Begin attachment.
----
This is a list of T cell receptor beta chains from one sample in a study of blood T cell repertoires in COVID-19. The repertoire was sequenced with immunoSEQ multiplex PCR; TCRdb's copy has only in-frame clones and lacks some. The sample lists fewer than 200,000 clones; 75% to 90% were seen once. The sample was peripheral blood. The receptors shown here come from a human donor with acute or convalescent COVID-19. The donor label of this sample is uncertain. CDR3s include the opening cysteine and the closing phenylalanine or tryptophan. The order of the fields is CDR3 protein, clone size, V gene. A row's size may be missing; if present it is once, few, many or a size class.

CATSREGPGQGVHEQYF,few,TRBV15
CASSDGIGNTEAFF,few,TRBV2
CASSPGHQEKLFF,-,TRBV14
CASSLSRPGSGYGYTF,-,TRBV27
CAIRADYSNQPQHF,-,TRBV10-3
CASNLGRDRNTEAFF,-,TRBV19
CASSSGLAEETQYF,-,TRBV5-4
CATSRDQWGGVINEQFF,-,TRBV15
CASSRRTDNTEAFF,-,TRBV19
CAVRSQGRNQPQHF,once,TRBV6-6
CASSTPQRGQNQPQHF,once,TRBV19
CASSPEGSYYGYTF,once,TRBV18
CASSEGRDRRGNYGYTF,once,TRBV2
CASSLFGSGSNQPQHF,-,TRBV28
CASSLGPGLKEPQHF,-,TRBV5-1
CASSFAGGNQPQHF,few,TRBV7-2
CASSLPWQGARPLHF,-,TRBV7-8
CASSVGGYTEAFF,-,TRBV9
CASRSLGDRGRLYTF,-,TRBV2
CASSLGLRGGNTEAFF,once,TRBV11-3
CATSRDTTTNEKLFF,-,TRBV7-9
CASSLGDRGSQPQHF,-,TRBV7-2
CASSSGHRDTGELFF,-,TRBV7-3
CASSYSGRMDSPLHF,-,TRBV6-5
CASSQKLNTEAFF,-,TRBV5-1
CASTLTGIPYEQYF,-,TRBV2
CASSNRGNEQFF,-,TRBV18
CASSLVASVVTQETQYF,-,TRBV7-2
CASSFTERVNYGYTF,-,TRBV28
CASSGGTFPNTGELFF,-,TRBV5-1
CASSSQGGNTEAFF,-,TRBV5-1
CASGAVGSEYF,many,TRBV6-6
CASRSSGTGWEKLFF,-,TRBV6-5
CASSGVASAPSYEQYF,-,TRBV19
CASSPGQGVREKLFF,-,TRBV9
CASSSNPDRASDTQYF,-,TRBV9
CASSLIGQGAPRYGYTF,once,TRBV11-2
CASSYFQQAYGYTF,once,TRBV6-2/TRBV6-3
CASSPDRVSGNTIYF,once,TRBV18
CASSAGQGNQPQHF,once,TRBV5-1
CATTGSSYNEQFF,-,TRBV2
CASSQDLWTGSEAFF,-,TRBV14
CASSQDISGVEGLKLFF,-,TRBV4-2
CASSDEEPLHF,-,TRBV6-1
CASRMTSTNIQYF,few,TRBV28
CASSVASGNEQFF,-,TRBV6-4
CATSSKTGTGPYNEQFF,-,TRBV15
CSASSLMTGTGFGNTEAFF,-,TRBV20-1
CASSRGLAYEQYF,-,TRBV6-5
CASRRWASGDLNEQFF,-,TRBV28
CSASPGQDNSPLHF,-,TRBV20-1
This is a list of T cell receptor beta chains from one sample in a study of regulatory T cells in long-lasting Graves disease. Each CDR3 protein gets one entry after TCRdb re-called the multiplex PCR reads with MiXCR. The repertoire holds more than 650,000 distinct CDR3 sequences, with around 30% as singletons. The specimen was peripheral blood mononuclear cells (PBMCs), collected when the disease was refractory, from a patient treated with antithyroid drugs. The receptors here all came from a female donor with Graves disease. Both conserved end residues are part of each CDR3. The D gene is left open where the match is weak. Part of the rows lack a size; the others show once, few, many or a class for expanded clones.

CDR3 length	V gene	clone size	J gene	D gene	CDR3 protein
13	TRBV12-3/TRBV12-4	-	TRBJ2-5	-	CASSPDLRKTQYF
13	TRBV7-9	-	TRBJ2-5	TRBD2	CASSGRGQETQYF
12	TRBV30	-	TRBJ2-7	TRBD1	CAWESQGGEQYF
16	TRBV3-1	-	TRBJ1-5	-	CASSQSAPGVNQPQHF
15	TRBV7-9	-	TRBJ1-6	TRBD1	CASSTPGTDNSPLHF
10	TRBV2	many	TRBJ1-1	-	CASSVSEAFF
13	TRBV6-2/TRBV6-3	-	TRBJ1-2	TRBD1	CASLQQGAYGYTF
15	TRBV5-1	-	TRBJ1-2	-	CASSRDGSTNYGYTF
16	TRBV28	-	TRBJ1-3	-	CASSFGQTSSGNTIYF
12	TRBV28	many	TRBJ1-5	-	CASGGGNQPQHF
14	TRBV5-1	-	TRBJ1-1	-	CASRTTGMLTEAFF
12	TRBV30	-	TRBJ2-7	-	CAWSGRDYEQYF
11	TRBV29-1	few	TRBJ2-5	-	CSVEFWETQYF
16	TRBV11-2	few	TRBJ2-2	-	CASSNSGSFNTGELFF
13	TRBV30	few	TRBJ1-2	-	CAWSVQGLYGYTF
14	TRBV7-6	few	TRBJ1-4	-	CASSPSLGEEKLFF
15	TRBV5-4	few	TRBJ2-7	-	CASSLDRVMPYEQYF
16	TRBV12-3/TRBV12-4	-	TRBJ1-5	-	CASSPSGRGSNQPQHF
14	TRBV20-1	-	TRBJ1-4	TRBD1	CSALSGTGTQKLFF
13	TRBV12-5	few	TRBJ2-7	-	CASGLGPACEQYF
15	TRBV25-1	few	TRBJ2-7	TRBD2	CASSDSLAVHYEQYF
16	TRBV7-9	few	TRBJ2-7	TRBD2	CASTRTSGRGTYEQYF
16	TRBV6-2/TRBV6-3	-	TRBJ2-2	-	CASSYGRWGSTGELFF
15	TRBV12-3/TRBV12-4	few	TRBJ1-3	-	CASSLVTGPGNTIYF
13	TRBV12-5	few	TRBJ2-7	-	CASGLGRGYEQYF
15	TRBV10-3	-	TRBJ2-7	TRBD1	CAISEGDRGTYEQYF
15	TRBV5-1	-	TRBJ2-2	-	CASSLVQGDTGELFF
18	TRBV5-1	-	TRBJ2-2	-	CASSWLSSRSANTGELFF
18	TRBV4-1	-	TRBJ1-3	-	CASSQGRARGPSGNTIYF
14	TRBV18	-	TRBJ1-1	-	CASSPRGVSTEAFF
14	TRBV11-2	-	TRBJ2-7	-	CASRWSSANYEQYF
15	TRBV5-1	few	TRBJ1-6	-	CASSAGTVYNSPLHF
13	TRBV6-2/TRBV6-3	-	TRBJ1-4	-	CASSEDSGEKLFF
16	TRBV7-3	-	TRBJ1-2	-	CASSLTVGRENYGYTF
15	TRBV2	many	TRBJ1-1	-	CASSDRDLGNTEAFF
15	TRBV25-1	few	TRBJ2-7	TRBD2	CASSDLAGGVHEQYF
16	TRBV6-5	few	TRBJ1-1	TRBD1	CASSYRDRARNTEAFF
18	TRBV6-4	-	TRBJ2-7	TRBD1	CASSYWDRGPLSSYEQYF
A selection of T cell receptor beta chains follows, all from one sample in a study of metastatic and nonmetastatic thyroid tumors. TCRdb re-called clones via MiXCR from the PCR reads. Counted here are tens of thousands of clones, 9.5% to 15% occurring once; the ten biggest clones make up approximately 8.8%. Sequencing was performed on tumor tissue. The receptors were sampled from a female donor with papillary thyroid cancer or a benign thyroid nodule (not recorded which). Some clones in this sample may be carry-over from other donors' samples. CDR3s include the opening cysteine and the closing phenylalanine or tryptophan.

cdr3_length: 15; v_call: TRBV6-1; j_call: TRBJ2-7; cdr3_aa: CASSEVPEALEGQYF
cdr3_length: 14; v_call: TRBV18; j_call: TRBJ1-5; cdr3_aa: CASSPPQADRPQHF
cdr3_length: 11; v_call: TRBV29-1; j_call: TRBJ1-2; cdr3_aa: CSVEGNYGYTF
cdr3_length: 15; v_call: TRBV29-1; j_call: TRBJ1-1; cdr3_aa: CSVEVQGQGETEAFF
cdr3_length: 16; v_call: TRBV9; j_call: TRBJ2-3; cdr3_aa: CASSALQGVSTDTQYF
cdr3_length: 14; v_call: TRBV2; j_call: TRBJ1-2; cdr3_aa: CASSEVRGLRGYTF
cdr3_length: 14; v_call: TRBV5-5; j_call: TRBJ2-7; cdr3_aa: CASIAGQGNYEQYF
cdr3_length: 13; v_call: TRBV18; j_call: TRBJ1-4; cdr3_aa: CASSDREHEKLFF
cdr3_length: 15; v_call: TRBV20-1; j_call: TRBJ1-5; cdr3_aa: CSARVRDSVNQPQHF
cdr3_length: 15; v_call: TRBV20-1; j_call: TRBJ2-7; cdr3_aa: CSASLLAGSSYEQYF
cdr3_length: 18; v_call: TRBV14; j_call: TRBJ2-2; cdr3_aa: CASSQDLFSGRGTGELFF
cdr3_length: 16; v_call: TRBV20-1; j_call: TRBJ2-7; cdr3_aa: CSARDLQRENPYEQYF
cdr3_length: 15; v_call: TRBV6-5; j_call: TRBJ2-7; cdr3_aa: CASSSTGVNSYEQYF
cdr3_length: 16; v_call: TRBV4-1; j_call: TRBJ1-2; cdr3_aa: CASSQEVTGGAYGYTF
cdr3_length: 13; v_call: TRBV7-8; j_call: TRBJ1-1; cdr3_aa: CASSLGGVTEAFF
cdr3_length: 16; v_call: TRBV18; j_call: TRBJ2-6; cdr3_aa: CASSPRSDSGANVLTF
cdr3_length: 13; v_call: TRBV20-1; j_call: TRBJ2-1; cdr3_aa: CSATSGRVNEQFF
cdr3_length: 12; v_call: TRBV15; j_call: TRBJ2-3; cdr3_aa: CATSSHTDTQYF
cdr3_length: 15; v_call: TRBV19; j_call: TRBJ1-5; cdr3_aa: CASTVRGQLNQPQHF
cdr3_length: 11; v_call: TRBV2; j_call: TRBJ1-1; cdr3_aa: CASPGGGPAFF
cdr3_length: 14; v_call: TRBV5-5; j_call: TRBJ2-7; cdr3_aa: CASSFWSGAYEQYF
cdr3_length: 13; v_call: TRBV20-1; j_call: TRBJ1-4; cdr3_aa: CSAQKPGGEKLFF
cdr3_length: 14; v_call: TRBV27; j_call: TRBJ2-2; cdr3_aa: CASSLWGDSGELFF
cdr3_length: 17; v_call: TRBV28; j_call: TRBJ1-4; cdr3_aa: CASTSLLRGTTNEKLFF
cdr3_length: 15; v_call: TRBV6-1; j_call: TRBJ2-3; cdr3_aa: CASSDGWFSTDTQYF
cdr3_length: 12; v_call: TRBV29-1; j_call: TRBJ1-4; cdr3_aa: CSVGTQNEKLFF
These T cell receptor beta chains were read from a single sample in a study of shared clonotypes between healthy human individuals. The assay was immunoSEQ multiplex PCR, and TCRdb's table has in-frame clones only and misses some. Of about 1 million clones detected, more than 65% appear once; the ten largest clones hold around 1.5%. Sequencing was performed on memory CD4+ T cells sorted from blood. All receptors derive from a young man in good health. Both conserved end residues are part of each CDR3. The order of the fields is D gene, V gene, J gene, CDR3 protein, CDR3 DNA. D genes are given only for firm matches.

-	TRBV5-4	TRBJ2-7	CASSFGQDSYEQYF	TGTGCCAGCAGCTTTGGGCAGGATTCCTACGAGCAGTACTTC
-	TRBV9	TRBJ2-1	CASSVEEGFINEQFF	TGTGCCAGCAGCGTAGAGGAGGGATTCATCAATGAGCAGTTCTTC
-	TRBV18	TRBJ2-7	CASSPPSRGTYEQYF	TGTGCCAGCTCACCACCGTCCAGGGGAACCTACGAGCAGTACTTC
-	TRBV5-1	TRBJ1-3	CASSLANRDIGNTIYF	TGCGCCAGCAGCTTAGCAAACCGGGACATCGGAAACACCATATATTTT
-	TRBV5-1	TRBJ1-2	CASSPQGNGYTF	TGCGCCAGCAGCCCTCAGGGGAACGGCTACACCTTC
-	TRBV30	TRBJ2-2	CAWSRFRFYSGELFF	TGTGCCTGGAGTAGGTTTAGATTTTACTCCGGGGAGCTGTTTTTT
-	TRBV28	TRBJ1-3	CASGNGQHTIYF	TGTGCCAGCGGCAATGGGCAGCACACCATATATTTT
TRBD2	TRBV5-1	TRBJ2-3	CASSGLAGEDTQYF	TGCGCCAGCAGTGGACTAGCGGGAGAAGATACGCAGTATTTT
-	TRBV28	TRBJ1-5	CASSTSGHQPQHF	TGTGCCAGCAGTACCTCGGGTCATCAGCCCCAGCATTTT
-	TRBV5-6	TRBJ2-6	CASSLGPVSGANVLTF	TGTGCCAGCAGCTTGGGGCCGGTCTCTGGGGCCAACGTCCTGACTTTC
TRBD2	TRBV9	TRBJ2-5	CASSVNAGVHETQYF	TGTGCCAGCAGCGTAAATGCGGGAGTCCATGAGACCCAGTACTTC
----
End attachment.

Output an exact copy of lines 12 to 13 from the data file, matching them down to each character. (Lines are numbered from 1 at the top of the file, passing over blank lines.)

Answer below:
CASSTPQRGQNQPQHF,once,TRBV19
CASSPEGSYYGYTF,once,TRBV18